I felt great the entire course and brought it home the last 10 miles for a better mph average than I had anticipated, given all the climbing in the beginning. On a side note, I should have kept count of how many MEN on the course complimented me on my color scheme. I just responded with “thanks! If you’re going to do it, do it in style!” And I have one more little bit of advice for dudes , do not wear a white tri suit. I know it’s supposed to aid in heat management. However, when you are soaked from sweat and biking in the aero position ahead of me, your suit is going to be see through. Yes, I saw a crack!
T2: The run in from the bike was an obstacle course as well. Some athletes just seemed to be in another world standing in the middle of the aisle. I remember yelling at one as I ran in. A female athlete who was behind me and about to head out onto the run was laughing and said how unbelievable it was that people were unaware of their surroundings. I racked my bike, threw on my running gear and out onto the run I went. Another decent T time for me.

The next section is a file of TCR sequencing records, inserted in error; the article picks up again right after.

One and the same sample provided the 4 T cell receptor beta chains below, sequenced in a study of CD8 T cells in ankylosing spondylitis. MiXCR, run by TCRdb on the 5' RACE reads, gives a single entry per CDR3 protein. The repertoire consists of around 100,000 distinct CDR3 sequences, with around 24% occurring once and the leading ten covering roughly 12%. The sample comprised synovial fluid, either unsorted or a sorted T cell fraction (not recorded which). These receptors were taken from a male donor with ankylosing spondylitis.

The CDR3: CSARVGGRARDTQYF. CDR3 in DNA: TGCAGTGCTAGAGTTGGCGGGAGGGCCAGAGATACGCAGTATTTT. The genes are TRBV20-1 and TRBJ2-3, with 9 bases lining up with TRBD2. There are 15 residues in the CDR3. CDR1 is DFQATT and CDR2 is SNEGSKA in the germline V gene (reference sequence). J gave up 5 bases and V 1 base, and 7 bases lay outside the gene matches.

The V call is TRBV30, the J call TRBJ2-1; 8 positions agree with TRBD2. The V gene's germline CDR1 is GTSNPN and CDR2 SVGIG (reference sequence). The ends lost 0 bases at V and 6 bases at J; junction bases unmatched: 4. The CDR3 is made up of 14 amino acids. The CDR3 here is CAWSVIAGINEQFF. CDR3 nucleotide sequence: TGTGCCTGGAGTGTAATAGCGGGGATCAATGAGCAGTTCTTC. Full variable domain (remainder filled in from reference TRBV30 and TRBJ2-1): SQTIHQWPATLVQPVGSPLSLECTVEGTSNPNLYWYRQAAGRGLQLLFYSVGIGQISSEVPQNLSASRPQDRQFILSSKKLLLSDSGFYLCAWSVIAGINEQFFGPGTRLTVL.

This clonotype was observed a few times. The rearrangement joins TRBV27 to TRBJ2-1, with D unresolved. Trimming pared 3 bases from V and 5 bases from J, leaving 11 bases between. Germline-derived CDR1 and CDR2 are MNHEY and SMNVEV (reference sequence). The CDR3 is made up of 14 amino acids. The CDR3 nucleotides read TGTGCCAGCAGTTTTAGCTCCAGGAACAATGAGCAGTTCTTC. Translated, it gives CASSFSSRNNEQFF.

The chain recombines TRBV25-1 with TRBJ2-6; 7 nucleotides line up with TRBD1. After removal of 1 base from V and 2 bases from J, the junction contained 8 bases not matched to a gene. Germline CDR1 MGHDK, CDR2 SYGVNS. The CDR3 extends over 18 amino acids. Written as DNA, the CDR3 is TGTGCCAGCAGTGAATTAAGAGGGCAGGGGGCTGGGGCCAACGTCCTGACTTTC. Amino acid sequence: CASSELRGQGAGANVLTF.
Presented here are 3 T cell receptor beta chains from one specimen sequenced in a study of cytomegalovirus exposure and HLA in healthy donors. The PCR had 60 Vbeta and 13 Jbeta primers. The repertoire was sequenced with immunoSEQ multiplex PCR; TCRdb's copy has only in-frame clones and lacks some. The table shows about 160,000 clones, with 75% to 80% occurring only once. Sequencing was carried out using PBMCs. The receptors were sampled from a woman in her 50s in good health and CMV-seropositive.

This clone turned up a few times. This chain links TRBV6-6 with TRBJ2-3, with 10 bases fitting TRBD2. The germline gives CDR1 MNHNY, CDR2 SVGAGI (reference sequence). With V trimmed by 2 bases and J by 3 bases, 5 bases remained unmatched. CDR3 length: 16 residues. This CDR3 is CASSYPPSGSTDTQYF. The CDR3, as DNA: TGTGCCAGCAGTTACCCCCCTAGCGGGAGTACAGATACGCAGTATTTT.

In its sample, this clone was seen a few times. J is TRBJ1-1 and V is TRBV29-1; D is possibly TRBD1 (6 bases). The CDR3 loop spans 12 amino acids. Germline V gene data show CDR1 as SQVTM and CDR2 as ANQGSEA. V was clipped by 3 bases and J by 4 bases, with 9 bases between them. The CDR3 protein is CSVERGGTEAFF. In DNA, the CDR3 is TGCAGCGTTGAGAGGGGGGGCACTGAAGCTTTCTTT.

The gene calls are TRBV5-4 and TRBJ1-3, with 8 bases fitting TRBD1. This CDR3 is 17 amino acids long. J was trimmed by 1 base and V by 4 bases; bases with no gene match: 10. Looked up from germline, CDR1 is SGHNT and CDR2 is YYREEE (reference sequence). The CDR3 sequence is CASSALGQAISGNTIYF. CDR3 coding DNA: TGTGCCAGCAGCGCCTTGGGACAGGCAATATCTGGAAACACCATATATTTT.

The run: I had to mentally push myself through this course. I knew ahead of time that a.) it was a hilly one and b.) there were two steep hills that I would run twice. This run was a two looper. Great! I told myself to think of the course in terms of 5k’s. I would run four 5k’s and a little extra. Well, I didn’t even start my watch on the run and I’m glad I didn’t because the first two miles my legs felt horrible and it felt like forever. I remember thinking this is going to be a long day. The heat had started to take it’s toll. I passed a Pro female who was walking! I’ve never seen that before. The pain on her face said it all. I kept reminding myself, “one foot in front of the other, just keep moving forward.” Since I didn’t take note of the run course the day before I had no idea where to expect the first steep hill. I had a slight idea but I kept waiting for it. I passed the first aid station and went right down the line of volunteers and grabbed everything. Water, pour over head. Water, pour over head again. Ironman Perform, drink. Water, pour over head. Ice, dumped into sports bra and pants. Sponges, two in bra straps, two in hands. Keep on keepin’ on!!